TEHRAN (Reuters) -- Ex-President and influential cleric Ali Akbar Hashemi-Rafsanjani has said Iran should not gloat over the West in its financial crisis because one of the major consequences -- tumbling oil prices -- was also hurting the No. 2 OPEC producer.
Former President Akbar Hashemi Rafsanjani's comments at Friday prayers reflect mounting concern about prices that have more than halved since July. A central bank official said even before the latest slide that the drop rang an "alarm bell."
The world's fourth-largest oil producer and second biggest in the Organization of the Petroleum Exporting Countries (OPEC) has become increasingly dependent on oil earnings since the 2005 election of President Mahmud Ahmadinejad, Hashemi-Rafsanjani's rival.
"We should not think the financial crisis that hit the world is in our interest and so on and express joy," Hashemi-Rafsanjani, who heads a powerful clerical body, said in comments on state radio.
"It should not be that some say the crisis is very good for us and it is a miracle coming from God to punish [the West]," said the cleric, who also said in September that Washington was paying for its past policy mistakes.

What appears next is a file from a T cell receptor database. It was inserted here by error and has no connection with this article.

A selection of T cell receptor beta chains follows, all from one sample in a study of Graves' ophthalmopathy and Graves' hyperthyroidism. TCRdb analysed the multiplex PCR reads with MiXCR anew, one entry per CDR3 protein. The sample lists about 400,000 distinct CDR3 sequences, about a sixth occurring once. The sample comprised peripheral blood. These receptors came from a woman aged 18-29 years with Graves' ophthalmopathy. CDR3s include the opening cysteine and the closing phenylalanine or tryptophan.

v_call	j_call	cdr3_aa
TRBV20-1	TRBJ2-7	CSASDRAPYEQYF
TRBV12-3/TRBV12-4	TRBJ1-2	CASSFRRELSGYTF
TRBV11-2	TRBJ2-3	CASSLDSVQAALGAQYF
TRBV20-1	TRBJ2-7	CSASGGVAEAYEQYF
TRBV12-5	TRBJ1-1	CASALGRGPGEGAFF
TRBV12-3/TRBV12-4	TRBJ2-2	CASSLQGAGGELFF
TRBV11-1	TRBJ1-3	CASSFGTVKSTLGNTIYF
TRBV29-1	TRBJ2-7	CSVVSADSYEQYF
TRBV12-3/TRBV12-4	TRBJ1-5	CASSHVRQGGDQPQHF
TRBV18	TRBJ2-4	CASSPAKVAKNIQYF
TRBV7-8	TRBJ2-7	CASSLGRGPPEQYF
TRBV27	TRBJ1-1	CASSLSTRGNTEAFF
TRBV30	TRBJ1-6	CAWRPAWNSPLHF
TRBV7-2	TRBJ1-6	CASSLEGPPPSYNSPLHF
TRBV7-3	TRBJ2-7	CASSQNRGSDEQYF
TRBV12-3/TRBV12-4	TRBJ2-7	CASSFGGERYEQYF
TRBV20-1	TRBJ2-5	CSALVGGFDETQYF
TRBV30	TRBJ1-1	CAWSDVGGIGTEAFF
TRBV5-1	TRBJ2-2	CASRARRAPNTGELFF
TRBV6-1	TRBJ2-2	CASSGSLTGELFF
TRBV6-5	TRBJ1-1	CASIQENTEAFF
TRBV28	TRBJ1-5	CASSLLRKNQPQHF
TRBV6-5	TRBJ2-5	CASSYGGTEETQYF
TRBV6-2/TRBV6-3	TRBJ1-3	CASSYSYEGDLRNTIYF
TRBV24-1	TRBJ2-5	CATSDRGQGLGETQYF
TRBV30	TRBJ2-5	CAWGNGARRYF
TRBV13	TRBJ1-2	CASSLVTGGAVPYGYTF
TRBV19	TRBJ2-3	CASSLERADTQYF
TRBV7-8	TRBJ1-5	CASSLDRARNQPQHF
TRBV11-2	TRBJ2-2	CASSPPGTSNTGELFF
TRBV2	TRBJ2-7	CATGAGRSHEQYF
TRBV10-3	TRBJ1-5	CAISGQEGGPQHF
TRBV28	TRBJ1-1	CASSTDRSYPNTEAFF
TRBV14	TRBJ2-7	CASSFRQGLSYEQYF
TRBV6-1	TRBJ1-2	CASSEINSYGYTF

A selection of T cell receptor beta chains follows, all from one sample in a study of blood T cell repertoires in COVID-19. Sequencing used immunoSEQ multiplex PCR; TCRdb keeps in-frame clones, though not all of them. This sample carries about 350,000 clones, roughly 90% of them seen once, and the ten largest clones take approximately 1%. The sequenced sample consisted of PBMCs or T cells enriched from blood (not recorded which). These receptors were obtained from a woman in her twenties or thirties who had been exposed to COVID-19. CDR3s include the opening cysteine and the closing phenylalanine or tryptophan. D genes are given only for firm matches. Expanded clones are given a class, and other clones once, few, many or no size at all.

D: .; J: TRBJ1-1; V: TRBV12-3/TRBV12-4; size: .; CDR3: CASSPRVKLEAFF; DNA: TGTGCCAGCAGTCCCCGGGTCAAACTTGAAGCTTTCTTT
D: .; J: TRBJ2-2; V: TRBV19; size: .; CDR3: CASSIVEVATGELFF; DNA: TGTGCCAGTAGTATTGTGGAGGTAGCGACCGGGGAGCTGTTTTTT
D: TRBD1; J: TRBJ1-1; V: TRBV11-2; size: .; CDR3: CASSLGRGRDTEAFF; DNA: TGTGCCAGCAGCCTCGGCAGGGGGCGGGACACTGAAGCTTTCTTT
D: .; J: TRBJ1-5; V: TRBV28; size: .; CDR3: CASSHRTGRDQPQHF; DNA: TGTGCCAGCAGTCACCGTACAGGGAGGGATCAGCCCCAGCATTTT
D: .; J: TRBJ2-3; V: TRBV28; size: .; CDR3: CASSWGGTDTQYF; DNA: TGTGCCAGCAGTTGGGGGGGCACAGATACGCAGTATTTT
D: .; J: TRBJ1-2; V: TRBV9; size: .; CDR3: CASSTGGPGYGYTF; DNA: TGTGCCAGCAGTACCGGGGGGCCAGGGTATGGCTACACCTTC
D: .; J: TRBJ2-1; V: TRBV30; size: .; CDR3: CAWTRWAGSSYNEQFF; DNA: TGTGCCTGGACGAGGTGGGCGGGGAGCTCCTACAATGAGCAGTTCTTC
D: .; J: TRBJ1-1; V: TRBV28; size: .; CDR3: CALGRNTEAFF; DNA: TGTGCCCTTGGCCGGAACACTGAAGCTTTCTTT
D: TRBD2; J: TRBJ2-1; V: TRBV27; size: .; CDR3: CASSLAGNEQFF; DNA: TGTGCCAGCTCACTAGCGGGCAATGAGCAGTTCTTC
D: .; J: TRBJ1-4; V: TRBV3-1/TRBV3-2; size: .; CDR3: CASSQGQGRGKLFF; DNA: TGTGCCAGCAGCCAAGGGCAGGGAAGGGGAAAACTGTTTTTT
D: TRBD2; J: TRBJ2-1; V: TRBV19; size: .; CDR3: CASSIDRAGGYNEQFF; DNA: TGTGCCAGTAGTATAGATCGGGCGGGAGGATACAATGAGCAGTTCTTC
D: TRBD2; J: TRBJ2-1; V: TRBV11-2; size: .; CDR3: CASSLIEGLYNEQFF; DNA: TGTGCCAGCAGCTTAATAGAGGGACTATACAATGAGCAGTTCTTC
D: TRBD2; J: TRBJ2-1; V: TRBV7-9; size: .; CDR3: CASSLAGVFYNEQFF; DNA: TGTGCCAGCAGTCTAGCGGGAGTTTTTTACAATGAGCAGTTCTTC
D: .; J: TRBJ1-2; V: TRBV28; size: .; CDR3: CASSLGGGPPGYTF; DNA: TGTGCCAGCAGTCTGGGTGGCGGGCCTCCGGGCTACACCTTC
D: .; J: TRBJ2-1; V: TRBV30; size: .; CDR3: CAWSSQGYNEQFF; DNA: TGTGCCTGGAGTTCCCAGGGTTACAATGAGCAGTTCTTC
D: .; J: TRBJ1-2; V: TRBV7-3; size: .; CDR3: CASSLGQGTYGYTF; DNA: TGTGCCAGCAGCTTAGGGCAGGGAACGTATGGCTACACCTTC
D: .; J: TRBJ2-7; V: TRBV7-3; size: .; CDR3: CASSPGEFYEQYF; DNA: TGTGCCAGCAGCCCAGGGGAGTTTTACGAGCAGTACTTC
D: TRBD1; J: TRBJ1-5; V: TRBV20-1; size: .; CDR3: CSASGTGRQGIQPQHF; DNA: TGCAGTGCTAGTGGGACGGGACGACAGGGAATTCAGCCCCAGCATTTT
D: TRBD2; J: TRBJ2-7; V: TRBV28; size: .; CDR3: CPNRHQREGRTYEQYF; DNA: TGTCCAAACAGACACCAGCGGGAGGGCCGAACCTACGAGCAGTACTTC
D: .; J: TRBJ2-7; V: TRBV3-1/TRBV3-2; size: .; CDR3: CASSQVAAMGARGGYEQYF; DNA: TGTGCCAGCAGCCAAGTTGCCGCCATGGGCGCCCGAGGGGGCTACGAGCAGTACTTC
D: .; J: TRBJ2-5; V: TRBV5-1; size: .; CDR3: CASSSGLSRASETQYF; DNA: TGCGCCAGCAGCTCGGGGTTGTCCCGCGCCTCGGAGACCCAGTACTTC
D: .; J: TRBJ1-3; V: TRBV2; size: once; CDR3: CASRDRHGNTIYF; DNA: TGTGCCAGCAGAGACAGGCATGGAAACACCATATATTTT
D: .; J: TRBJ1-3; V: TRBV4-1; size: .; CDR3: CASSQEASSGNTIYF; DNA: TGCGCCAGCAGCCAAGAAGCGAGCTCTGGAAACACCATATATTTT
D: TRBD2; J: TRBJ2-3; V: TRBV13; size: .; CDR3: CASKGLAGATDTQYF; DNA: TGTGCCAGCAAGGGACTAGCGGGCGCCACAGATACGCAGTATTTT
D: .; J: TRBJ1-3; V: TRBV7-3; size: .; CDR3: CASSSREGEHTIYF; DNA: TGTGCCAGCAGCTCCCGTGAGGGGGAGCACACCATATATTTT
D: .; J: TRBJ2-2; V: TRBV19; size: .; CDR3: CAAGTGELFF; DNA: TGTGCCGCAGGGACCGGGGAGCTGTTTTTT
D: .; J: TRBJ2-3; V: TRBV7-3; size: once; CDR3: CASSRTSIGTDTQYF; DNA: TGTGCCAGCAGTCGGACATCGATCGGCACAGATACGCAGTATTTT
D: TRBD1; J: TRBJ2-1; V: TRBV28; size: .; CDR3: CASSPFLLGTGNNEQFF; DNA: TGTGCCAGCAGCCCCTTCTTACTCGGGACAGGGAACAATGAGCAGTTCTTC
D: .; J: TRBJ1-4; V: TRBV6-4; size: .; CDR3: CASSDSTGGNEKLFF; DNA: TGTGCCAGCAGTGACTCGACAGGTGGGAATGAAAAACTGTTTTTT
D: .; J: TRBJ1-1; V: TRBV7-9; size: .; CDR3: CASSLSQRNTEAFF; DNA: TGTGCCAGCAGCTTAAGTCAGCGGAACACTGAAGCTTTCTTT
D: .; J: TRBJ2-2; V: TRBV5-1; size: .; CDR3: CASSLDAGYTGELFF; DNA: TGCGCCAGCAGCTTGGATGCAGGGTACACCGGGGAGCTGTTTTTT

"The first negative consequence of the wave is the fall in oil prices," Hashemi-Rafsanjani said. "The drop in oil causes major damage to us. We have to be alert and cooperate with each other to contain the negative results of the next wave coming from this tsunami."
Benchmark U.S. crude initially slid on October 24 despite OPEC's pledge to reduce output by 1.5 million barrels per day -- a figure lower than the cut Iran called for before the cartel met in Vienna.
Some analysts say U.S. crude trading around $64, compared to $147 three months ago, is below what Iran needs to balance its books.
Hashemi-Rafsanjani, president in the 1990s, lost to Ahmadinejad in his comeback bid in 2005. He is not expected to run again in 2009 but is an influential figure in one of the opposing camps.
The International Monetary Fund (IMF) has said that to keep the current account in the black Iran needs more than $75 a barrel for its crude. Others say Tehran may need as much as $100.